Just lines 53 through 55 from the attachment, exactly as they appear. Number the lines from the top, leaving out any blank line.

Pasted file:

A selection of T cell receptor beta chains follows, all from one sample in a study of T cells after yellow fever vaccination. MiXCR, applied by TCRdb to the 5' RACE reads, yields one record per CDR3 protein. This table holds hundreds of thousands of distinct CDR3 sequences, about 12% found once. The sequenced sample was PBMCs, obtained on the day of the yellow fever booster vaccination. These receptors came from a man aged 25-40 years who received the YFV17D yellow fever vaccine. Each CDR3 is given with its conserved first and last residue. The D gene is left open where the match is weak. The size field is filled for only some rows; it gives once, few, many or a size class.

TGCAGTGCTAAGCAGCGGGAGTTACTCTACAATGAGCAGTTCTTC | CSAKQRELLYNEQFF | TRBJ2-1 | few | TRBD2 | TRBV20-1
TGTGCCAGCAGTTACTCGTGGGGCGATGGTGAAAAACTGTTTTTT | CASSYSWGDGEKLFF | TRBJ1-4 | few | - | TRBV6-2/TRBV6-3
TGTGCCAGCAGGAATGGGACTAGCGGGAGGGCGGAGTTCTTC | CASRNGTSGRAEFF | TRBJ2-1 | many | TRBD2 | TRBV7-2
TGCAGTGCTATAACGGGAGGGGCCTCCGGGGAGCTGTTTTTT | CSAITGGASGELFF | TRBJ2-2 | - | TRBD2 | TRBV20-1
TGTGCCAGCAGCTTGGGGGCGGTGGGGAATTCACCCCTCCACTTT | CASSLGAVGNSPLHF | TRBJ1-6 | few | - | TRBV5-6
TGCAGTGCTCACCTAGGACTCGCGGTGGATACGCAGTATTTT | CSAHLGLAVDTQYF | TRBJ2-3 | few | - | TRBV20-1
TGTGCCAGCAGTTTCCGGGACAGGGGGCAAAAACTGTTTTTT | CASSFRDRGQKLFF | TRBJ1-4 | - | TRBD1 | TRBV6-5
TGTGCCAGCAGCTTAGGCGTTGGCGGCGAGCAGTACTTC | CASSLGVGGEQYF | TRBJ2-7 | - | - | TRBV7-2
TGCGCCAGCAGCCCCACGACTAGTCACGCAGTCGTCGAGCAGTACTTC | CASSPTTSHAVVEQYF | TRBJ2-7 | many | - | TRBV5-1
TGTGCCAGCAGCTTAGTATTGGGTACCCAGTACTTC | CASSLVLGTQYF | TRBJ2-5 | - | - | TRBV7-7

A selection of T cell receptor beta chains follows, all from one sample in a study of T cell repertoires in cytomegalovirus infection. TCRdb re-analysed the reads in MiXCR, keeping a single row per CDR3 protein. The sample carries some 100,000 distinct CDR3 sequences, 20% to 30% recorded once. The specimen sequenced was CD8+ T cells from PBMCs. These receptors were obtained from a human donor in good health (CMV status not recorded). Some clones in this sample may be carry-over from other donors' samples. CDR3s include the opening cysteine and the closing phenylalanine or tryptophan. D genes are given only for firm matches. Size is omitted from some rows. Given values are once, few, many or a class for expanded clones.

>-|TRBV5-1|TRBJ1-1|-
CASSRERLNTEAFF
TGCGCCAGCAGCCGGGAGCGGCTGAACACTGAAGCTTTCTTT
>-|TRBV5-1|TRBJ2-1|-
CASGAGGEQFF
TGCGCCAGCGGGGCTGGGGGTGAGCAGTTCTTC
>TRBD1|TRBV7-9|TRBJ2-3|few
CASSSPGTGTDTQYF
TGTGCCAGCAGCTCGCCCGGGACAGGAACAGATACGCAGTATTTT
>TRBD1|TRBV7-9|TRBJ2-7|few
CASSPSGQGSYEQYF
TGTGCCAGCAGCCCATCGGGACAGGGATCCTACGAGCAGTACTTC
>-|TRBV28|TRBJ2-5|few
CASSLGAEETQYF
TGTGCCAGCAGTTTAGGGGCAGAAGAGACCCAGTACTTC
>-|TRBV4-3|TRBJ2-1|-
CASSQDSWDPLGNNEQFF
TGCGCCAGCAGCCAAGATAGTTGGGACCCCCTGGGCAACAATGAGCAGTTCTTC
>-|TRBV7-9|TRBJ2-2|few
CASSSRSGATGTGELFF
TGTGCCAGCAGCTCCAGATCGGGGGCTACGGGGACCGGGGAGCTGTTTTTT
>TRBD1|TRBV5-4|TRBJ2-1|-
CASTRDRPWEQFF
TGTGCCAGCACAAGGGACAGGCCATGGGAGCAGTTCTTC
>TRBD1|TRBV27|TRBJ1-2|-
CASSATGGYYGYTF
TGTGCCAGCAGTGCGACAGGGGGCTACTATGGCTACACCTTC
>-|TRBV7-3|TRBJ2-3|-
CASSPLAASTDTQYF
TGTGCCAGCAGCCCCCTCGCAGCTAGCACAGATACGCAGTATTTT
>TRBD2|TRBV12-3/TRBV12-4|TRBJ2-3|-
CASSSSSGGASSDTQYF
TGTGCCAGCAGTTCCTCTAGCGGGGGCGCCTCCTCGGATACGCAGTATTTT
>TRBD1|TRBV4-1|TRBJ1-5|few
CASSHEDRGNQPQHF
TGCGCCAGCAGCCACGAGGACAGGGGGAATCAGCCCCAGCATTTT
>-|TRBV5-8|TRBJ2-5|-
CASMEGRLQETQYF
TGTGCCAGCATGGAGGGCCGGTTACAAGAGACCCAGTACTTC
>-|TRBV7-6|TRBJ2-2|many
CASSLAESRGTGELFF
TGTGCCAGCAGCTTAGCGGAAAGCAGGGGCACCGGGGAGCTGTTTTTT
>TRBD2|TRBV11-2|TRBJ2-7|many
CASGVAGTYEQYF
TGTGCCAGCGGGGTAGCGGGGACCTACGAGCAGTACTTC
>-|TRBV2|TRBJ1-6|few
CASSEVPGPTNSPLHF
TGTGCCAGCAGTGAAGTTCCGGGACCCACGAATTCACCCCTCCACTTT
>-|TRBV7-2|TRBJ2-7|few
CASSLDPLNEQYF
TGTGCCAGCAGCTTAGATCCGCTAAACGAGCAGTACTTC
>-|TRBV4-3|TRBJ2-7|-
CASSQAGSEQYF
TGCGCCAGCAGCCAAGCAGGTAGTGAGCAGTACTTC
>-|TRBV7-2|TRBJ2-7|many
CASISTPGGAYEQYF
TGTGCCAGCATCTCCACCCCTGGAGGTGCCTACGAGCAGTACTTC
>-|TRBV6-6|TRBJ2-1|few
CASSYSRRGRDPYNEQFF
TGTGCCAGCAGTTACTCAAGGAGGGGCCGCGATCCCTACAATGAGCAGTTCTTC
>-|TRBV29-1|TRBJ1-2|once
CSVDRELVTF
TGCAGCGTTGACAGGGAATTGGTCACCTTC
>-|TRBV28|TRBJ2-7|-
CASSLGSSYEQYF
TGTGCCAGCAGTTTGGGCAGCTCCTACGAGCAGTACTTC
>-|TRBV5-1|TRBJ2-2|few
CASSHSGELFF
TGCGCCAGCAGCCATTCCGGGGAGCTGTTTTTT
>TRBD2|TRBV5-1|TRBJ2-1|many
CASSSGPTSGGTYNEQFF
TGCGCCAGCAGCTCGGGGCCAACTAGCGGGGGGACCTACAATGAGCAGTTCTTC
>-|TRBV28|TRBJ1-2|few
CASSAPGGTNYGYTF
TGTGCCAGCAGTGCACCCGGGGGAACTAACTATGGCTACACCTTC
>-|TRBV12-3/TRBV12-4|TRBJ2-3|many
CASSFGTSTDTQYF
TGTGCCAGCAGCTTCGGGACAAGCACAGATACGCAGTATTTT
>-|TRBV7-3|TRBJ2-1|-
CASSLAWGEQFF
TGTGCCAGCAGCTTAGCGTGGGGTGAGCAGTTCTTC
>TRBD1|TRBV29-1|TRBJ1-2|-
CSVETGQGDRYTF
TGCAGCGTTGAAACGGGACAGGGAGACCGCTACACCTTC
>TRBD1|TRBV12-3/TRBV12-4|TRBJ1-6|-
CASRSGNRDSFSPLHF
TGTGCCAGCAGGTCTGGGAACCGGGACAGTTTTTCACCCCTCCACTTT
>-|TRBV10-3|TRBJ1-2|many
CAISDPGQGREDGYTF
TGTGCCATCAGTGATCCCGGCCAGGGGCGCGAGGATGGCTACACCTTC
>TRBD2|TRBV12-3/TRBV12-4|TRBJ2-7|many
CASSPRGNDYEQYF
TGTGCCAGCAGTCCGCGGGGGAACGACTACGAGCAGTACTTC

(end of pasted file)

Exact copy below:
CASSLAESRGTGELFF
TGTGCCAGCAGCTTAGCGGAAAGCAGGGGCACCGGGGAGCTGTTTTTT
>TRBD2|TRBV11-2|TRBJ2-7|many